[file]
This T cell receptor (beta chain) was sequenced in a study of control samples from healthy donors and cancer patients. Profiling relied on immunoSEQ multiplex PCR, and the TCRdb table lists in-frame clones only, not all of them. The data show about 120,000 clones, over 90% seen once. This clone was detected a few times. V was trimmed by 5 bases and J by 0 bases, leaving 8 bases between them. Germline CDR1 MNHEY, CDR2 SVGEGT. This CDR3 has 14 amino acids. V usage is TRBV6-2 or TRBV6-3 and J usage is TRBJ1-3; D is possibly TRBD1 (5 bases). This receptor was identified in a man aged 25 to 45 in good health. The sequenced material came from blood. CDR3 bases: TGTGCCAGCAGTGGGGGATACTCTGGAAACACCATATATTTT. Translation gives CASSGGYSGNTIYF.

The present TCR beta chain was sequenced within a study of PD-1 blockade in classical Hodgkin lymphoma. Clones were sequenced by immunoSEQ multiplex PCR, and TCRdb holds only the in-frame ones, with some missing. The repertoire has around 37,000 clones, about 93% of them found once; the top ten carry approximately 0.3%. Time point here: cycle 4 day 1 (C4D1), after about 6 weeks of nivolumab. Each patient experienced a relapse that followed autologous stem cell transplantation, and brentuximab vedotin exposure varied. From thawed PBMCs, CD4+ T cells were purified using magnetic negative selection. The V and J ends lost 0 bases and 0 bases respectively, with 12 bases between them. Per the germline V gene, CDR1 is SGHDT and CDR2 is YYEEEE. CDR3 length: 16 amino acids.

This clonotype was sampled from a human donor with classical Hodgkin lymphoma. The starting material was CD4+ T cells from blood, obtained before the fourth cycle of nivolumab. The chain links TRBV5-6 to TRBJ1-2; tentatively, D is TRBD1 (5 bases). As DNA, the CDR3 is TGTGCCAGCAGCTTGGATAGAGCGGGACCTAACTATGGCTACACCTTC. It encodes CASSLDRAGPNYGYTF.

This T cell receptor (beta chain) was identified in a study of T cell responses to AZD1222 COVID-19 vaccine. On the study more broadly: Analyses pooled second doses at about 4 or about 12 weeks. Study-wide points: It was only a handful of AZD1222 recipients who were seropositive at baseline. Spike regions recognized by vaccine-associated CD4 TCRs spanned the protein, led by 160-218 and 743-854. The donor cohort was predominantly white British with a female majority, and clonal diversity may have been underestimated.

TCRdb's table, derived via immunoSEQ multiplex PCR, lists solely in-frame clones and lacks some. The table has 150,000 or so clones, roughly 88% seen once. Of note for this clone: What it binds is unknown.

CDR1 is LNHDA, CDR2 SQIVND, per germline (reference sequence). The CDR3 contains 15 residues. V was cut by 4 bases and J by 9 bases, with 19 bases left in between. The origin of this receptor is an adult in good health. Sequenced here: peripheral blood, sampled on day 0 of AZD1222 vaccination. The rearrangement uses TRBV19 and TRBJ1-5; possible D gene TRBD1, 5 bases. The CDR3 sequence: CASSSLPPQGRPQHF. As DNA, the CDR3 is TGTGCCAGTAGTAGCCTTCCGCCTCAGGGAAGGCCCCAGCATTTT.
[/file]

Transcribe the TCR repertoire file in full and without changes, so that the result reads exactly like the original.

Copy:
This T cell receptor (beta chain) was sequenced in a study of control samples from healthy donors and cancer patients. Profiling relied on immunoSEQ multiplex PCR, and the TCRdb table lists in-frame clones only, not all of them. The data show about 120,000 clones, over 90% seen once. This clone was detected a few times. V was trimmed by 5 bases and J by 0 bases, leaving 8 bases between them. Germline CDR1 MNHEY, CDR2 SVGEGT. This CDR3 has 14 amino acids. V usage is TRBV6-2 or TRBV6-3 and J usage is TRBJ1-3; D is possibly TRBD1 (5 bases). This receptor was identified in a man aged 25 to 45 in good health. The sequenced material came from blood. CDR3 bases: TGTGCCAGCAGTGGGGGATACTCTGGAAACACCATATATTTT. Translation gives CASSGGYSGNTIYF.

The present TCR beta chain was sequenced within a study of PD-1 blockade in classical Hodgkin lymphoma. Clones were sequenced by immunoSEQ multiplex PCR, and TCRdb holds only the in-frame ones, with some missing. The repertoire has around 37,000 clones, about 93% of them found once; the top ten carry approximately 0.3%. Time point here: cycle 4 day 1 (C4D1), after about 6 weeks of nivolumab. Each patient experienced a relapse that followed autologous stem cell transplantation, and brentuximab vedotin exposure varied. From thawed PBMCs, CD4+ T cells were purified using magnetic negative selection. The V and J ends lost 0 bases and 0 bases respectively, with 12 bases between them. Per the germline V gene, CDR1 is SGHDT and CDR2 is YYEEEE. CDR3 length: 16 amino acids.

This clonotype was sampled from a human donor with classical Hodgkin lymphoma. The starting material was CD4+ T cells from blood, obtained before the fourth cycle of nivolumab. The chain links TRBV5-6 to TRBJ1-2; tentatively, D is TRBD1 (5 bases). As DNA, the CDR3 is TGTGCCAGCAGCTTGGATAGAGCGGGACCTAACTATGGCTACACCTTC. It encodes CASSLDRAGPNYGYTF.

This T cell receptor (beta chain) was identified in a study of T cell responses to AZD1222 COVID-19 vaccine. On the study more broadly: Analyses pooled second doses at about 4 or about 12 weeks. Study-wide points: It was only a handful of AZD1222 recipients who were seropositive at baseline. Spike regions recognized by vaccine-associated CD4 TCRs spanned the protein, led by 160-218 and 743-854. The donor cohort was predominantly white British with a female majority, and clonal diversity may have been underestimated.

TCRdb's table, derived via immunoSEQ multiplex PCR, lists solely in-frame clones and lacks some. The table has 150,000 or so clones, roughly 88% seen once. Of note for this clone: What it binds is unknown.

CDR1 is LNHDA, CDR2 SQIVND, per germline (reference sequence). The CDR3 contains 15 residues. V was cut by 4 bases and J by 9 bases, with 19 bases left in between. The origin of this receptor is an adult in good health. Sequenced here: peripheral blood, sampled on day 0 of AZD1222 vaccination. The rearrangement uses TRBV19 and TRBJ1-5; possible D gene TRBD1, 5 bases. The CDR3 sequence: CASSSLPPQGRPQHF. As DNA, the CDR3 is TGTGCCAGTAGTAGCCTTCCGCCTCAGGGAAGGCCCCAGCATTTT.